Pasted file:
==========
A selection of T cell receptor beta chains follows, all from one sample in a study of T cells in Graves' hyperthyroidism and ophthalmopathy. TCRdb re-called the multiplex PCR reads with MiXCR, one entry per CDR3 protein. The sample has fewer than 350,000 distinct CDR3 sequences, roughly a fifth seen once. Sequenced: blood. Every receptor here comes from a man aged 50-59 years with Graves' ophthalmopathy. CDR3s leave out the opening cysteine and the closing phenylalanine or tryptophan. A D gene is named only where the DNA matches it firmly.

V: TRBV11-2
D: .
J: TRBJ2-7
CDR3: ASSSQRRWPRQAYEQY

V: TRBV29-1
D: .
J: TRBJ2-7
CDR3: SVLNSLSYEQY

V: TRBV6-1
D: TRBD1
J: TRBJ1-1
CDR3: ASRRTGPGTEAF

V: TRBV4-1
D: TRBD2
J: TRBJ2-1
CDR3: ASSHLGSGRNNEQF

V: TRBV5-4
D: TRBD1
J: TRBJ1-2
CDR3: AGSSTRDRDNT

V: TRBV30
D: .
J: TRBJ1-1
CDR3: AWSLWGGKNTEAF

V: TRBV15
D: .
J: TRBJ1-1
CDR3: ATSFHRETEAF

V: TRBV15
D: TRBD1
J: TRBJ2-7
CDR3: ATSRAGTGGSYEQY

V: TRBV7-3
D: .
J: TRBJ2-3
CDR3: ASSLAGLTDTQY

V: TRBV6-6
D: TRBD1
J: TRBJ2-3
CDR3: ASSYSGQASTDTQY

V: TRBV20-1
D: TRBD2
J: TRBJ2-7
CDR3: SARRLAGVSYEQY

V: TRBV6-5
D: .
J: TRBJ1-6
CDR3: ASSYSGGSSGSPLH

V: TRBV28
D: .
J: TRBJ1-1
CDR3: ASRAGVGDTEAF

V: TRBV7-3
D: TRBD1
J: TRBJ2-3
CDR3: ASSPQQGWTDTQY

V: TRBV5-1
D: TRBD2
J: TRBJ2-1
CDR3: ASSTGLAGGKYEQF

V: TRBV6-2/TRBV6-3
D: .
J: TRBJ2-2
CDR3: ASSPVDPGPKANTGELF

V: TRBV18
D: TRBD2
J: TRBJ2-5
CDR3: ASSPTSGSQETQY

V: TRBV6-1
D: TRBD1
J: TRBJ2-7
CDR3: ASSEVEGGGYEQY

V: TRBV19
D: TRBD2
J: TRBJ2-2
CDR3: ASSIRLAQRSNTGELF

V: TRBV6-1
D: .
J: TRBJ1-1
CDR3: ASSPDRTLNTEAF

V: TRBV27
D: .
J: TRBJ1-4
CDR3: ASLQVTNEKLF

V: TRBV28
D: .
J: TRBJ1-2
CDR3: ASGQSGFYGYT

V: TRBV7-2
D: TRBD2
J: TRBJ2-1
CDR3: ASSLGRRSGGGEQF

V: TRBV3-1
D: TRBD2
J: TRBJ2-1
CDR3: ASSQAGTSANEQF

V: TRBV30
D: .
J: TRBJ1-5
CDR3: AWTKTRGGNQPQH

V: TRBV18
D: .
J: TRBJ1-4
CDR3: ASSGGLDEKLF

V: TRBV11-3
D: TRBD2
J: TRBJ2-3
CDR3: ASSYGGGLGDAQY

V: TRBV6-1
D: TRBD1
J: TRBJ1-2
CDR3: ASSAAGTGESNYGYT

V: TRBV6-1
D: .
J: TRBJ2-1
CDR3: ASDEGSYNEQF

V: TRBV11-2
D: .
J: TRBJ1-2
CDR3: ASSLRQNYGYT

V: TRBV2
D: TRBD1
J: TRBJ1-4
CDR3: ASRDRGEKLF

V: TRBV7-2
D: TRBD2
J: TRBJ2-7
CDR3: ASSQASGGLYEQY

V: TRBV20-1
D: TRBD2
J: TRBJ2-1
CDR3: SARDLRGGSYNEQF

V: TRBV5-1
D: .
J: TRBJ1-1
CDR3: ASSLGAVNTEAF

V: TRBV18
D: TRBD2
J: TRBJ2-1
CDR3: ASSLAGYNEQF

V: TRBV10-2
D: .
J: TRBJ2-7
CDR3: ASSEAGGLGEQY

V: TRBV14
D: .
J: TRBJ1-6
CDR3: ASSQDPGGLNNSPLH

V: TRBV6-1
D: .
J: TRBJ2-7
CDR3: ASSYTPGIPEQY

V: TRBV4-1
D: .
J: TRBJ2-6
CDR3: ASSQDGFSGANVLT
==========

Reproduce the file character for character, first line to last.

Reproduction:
A selection of T cell receptor beta chains follows, all from one sample in a study of T cells in Graves' hyperthyroidism and ophthalmopathy. TCRdb re-called the multiplex PCR reads with MiXCR, one entry per CDR3 protein. The sample has fewer than 350,000 distinct CDR3 sequences, roughly a fifth seen once. Sequenced: blood. Every receptor here comes from a man aged 50-59 years with Graves' ophthalmopathy. CDR3s leave out the opening cysteine and the closing phenylalanine or tryptophan. A D gene is named only where the DNA matches it firmly.

V: TRBV11-2
D: .
J: TRBJ2-7
CDR3: ASSSQRRWPRQAYEQY

V: TRBV29-1
D: .
J: TRBJ2-7
CDR3: SVLNSLSYEQY

V: TRBV6-1
D: TRBD1
J: TRBJ1-1
CDR3: ASRRTGPGTEAF

V: TRBV4-1
D: TRBD2
J: TRBJ2-1
CDR3: ASSHLGSGRNNEQF

V: TRBV5-4
D: TRBD1
J: TRBJ1-2
CDR3: AGSSTRDRDNT

V: TRBV30
D: .
J: TRBJ1-1
CDR3: AWSLWGGKNTEAF

V: TRBV15
D: .
J: TRBJ1-1
CDR3: ATSFHRETEAF

V: TRBV15
D: TRBD1
J: TRBJ2-7
CDR3: ATSRAGTGGSYEQY

V: TRBV7-3
D: .
J: TRBJ2-3
CDR3: ASSLAGLTDTQY

V: TRBV6-6
D: TRBD1
J: TRBJ2-3
CDR3: ASSYSGQASTDTQY

V: TRBV20-1
D: TRBD2
J: TRBJ2-7
CDR3: SARRLAGVSYEQY

V: TRBV6-5
D: .
J: TRBJ1-6
CDR3: ASSYSGGSSGSPLH

V: TRBV28
D: .
J: TRBJ1-1
CDR3: ASRAGVGDTEAF

V: TRBV7-3
D: TRBD1
J: TRBJ2-3
CDR3: ASSPQQGWTDTQY

V: TRBV5-1
D: TRBD2
J: TRBJ2-1
CDR3: ASSTGLAGGKYEQF

V: TRBV6-2/TRBV6-3
D: .
J: TRBJ2-2
CDR3: ASSPVDPGPKANTGELF

V: TRBV18
D: TRBD2
J: TRBJ2-5
CDR3: ASSPTSGSQETQY

V: TRBV6-1
D: TRBD1
J: TRBJ2-7
CDR3: ASSEVEGGGYEQY

V: TRBV19
D: TRBD2
J: TRBJ2-2
CDR3: ASSIRLAQRSNTGELF

V: TRBV6-1
D: .
J: TRBJ1-1
CDR3: ASSPDRTLNTEAF

V: TRBV27
D: .
J: TRBJ1-4
CDR3: ASLQVTNEKLF

V: TRBV28
D: .
J: TRBJ1-2
CDR3: ASGQSGFYGYT

V: TRBV7-2
D: TRBD2
J: TRBJ2-1
CDR3: ASSLGRRSGGGEQF

V: TRBV3-1
D: TRBD2
J: TRBJ2-1
CDR3: ASSQAGTSANEQF

V: TRBV30
D: .
J: TRBJ1-5
CDR3: AWTKTRGGNQPQH

V: TRBV18
D: .
J: TRBJ1-4
CDR3: ASSGGLDEKLF

V: TRBV11-3
D: TRBD2
J: TRBJ2-3
CDR3: ASSYGGGLGDAQY

V: TRBV6-1
D: TRBD1
J: TRBJ1-2
CDR3: ASSAAGTGESNYGYT

V: TRBV6-1
D: .
J: TRBJ2-1
CDR3: ASDEGSYNEQF

V: TRBV11-2
D: .
J: TRBJ1-2
CDR3: ASSLRQNYGYT

V: TRBV2
D: TRBD1
J: TRBJ1-4
CDR3: ASRDRGEKLF

V: TRBV7-2
D: TRBD2
J: TRBJ2-7
CDR3: ASSQASGGLYEQY

V: TRBV20-1
D: TRBD2
J: TRBJ2-1
CDR3: SARDLRGGSYNEQF

V: TRBV5-1
D: .
J: TRBJ1-1
CDR3: ASSLGAVNTEAF

V: TRBV18
D: TRBD2
J: TRBJ2-1
CDR3: ASSLAGYNEQF

V: TRBV10-2
D: .
J: TRBJ2-7
CDR3: ASSEAGGLGEQY

V: TRBV14
D: .
J: TRBJ1-6
CDR3: ASSQDPGGLNNSPLH

V: TRBV6-1
D: .
J: TRBJ2-7
CDR3: ASSYTPGIPEQY

V: TRBV4-1
D: .
J: TRBJ2-6
CDR3: ASSQDGFSGANVLT